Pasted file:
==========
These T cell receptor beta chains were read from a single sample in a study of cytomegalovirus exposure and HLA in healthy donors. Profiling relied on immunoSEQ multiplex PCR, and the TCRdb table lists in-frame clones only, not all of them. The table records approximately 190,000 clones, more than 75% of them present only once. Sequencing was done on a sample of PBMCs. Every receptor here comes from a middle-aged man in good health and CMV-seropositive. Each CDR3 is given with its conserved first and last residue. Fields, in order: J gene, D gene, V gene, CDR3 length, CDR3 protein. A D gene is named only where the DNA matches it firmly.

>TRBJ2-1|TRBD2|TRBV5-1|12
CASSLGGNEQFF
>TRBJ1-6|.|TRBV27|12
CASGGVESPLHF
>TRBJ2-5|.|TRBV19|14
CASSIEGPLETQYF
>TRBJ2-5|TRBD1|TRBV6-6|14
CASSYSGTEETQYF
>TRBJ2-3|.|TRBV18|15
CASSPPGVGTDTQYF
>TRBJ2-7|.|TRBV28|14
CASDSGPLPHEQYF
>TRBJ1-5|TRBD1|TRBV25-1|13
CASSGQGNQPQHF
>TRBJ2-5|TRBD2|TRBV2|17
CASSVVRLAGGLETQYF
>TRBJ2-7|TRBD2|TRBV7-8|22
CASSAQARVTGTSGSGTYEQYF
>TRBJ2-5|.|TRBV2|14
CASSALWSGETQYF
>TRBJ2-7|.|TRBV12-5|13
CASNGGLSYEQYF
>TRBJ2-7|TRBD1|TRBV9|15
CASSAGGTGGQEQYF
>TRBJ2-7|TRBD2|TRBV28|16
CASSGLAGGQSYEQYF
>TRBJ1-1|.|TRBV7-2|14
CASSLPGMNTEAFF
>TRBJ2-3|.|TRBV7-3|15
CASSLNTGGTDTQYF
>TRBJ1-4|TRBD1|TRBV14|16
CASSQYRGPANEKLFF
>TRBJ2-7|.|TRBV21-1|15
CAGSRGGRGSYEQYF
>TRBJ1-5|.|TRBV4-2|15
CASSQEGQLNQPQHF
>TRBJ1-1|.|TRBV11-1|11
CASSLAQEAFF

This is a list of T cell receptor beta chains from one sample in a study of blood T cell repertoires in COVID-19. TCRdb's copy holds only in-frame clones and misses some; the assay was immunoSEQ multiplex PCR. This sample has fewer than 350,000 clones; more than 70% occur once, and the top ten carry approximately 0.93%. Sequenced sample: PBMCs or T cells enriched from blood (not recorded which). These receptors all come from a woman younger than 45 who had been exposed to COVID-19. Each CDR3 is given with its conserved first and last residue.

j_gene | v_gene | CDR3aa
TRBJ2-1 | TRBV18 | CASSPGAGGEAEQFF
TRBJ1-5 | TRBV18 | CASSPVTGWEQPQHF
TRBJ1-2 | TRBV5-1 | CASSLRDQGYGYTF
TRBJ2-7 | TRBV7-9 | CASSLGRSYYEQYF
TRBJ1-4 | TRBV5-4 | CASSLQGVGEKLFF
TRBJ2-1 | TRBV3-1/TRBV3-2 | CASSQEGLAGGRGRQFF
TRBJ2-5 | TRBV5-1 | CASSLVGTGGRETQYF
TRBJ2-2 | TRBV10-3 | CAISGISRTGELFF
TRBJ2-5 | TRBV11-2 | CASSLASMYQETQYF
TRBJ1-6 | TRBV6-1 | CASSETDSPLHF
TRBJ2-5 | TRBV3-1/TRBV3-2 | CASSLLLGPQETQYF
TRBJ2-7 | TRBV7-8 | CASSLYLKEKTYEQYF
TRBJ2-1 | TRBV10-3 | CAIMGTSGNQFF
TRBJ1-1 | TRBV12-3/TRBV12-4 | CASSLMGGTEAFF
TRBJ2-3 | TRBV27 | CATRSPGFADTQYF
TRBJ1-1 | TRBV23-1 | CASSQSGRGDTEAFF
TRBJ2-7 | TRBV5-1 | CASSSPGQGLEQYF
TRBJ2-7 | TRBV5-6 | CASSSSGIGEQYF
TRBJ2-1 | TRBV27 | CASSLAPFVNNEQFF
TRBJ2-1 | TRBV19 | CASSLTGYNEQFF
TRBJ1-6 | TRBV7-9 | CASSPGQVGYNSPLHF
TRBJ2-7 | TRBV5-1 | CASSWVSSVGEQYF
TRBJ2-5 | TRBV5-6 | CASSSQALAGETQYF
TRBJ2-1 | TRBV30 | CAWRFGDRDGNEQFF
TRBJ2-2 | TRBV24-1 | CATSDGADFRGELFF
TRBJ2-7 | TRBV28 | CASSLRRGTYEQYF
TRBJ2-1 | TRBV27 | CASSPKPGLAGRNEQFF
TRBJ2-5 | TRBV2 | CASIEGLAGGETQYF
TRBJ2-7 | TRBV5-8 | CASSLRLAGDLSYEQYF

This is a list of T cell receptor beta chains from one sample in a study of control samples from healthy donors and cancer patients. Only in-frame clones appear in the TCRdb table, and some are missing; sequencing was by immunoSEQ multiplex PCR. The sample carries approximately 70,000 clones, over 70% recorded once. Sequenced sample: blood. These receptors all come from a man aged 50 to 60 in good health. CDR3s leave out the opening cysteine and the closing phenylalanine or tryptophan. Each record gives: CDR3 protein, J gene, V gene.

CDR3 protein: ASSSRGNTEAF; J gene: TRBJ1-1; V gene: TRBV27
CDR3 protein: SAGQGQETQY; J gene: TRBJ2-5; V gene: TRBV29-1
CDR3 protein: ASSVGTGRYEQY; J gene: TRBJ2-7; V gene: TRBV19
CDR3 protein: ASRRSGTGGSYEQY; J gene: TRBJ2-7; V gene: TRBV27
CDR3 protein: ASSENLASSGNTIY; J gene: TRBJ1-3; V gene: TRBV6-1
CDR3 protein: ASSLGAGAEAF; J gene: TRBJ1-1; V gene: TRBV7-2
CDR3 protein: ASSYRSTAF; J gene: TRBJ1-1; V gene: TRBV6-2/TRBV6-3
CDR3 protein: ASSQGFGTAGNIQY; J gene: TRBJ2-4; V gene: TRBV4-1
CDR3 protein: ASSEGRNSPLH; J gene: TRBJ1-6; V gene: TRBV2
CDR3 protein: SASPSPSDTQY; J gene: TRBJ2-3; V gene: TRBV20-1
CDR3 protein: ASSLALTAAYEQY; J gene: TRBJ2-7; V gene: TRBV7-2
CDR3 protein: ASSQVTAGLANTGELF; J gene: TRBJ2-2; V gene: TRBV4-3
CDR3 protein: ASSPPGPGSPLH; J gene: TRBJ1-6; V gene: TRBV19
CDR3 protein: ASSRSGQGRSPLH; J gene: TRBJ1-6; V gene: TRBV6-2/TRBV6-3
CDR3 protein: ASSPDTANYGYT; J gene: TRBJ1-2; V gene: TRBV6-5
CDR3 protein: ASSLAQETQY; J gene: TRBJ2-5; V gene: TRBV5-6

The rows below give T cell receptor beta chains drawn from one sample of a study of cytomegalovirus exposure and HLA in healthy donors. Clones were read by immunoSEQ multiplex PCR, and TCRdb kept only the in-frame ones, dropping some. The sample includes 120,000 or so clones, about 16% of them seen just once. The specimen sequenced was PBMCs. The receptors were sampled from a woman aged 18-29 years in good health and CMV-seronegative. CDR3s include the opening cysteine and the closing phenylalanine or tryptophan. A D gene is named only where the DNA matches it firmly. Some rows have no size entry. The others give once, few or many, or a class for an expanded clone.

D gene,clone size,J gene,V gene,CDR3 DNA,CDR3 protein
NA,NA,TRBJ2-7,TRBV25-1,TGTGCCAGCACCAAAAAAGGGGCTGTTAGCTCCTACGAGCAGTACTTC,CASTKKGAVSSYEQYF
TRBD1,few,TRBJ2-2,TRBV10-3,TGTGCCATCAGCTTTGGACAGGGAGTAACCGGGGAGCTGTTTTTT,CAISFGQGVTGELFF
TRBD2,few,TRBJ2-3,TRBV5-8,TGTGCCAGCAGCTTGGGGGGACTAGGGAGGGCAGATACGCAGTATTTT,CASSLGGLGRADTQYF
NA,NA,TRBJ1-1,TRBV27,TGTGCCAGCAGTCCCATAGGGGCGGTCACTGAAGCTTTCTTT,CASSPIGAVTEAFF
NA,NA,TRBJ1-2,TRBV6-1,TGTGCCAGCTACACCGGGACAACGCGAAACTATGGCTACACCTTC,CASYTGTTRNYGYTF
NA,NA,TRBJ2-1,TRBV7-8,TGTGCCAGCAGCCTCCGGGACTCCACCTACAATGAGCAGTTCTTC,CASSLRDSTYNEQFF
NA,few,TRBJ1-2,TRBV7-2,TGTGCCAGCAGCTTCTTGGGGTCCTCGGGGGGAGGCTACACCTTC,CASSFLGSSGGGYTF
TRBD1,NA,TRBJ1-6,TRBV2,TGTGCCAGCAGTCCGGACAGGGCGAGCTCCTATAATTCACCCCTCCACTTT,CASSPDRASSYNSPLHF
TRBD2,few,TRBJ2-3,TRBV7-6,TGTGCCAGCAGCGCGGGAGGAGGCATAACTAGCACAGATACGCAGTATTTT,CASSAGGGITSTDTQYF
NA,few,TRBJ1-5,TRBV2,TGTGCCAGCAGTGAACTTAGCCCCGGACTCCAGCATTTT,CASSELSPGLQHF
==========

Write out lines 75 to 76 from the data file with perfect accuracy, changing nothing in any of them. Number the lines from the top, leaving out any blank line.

CDR3 protein: ASRRSGTGGSYEQY; J gene: TRBJ2-7; V gene: TRBV27
CDR3 protein: ASSENLASSGNTIY; J gene: TRBJ1-3; V gene: TRBV6-1